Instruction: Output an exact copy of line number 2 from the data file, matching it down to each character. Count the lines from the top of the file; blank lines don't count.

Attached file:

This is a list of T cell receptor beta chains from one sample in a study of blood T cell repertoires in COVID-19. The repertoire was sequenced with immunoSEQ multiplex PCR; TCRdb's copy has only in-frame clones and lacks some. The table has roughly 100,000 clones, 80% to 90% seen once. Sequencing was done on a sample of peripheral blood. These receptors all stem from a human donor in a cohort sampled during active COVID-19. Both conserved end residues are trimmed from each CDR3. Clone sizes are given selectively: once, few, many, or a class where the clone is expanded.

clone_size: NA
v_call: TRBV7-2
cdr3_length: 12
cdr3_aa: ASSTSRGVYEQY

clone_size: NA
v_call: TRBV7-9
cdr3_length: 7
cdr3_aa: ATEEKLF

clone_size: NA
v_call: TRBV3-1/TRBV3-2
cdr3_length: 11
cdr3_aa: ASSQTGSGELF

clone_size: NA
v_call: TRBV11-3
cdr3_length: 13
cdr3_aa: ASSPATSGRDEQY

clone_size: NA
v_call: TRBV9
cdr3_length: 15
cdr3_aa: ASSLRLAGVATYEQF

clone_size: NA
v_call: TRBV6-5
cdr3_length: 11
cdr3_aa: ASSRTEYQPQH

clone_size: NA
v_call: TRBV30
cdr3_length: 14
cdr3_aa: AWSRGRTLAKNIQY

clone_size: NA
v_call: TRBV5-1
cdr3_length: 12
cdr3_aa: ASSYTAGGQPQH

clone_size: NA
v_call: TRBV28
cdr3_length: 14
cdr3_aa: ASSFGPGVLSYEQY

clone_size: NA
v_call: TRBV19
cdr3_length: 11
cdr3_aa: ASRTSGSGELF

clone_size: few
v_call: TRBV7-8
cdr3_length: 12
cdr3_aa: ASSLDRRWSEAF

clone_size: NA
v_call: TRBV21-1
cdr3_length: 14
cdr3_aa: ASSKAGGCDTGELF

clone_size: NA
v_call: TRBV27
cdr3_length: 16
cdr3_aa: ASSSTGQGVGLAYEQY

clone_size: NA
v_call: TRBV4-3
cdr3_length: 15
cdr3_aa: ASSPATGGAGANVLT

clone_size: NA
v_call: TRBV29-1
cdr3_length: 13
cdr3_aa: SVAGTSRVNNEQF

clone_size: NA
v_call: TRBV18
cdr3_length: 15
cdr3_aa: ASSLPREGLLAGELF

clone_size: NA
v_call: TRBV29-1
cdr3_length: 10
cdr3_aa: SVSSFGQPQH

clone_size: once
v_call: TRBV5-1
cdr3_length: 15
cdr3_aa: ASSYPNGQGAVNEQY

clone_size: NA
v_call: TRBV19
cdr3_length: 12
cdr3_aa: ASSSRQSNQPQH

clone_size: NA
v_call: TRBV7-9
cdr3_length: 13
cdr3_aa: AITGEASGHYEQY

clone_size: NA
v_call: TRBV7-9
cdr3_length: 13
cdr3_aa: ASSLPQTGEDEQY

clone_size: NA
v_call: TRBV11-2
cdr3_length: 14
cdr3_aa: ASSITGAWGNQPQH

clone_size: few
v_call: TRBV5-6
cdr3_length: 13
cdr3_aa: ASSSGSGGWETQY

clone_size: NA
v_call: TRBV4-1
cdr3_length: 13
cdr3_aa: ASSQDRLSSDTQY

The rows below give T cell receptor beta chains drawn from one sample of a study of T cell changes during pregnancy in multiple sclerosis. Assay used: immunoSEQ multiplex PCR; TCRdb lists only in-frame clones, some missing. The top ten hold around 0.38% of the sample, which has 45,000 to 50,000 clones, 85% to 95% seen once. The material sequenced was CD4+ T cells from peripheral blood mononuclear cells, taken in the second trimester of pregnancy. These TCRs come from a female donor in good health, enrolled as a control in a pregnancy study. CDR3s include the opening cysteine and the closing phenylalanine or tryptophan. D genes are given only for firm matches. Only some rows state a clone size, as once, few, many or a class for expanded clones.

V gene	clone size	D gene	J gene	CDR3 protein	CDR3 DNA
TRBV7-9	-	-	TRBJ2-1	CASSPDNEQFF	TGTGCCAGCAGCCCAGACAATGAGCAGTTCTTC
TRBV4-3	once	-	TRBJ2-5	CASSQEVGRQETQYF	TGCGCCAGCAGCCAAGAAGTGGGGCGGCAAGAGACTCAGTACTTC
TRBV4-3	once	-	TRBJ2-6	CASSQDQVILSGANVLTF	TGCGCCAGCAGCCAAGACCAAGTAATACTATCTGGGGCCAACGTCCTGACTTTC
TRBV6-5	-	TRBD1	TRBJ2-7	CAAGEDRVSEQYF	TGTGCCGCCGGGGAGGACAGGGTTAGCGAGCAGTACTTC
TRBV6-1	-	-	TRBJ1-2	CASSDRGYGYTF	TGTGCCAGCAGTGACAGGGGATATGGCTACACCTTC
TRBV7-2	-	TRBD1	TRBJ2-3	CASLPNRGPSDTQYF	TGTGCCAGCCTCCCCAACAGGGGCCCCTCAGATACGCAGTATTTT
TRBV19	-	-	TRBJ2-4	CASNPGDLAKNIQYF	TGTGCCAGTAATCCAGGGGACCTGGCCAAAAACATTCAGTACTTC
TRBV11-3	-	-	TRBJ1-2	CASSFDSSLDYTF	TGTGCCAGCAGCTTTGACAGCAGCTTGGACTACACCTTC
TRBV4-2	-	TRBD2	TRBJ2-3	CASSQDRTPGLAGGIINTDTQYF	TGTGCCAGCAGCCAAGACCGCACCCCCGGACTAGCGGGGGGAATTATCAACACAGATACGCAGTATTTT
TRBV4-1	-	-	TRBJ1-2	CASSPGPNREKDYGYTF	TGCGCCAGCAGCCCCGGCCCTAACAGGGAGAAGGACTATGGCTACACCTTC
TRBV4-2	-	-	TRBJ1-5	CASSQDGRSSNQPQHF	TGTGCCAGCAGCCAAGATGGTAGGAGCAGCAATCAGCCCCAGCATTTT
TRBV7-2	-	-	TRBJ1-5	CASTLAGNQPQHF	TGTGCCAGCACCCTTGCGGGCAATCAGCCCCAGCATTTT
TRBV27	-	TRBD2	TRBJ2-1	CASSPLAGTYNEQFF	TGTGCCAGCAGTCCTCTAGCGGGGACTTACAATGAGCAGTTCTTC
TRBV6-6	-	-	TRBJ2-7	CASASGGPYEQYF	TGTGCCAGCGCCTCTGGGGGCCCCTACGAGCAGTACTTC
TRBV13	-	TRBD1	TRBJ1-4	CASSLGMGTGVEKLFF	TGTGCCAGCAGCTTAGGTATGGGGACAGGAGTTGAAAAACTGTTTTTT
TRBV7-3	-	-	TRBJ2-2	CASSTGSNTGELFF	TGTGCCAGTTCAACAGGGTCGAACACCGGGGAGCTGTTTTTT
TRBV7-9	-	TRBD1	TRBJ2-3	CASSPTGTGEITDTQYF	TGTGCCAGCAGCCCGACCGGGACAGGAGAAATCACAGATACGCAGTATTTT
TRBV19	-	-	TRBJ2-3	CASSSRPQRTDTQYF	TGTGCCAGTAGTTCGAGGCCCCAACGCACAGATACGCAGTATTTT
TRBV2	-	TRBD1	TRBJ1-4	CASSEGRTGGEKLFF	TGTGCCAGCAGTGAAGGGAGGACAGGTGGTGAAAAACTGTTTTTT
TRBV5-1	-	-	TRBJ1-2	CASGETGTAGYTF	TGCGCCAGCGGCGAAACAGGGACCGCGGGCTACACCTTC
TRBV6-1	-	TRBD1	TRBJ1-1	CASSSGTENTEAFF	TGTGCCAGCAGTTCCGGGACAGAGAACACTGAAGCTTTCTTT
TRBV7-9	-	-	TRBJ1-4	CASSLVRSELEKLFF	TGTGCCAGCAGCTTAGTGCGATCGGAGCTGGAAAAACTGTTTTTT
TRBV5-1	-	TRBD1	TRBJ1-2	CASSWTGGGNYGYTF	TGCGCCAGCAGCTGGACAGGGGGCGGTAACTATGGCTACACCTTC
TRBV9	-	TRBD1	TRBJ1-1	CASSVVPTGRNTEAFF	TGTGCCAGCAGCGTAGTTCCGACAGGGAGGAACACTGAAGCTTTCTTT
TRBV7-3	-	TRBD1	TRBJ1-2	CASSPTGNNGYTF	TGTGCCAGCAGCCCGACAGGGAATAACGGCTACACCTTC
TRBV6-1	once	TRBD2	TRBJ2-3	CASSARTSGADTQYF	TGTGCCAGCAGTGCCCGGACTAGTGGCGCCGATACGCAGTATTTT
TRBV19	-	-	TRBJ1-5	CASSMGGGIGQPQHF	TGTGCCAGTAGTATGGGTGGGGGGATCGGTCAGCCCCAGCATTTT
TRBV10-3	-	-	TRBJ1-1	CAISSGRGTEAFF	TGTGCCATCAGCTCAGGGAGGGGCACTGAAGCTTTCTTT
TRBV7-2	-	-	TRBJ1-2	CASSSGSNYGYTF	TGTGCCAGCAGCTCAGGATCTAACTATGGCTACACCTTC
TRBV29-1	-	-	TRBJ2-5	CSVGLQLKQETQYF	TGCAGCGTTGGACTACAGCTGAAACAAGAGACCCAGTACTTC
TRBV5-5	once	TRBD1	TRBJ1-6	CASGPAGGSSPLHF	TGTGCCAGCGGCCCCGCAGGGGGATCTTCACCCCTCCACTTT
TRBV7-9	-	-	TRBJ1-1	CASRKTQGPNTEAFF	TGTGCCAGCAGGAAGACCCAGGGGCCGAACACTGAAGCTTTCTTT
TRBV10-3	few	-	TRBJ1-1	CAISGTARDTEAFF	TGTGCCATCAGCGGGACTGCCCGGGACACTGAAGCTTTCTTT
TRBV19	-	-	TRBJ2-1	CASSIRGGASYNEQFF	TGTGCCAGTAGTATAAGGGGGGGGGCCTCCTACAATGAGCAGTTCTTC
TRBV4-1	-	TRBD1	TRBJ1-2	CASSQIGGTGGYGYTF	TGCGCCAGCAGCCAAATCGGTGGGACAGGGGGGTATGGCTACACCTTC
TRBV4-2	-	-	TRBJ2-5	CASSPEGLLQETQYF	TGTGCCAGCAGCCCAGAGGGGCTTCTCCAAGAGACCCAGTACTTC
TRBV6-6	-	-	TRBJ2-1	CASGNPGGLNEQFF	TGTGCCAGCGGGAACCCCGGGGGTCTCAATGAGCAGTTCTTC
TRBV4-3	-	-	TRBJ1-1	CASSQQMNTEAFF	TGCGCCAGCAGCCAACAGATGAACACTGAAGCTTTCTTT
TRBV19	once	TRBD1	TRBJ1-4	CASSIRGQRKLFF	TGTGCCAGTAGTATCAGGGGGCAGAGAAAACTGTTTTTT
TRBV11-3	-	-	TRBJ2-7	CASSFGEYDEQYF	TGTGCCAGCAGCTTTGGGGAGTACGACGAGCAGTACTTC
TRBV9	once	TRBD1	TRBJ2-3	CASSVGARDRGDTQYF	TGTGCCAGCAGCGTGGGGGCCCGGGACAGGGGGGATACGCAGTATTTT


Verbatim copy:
clone_size: NA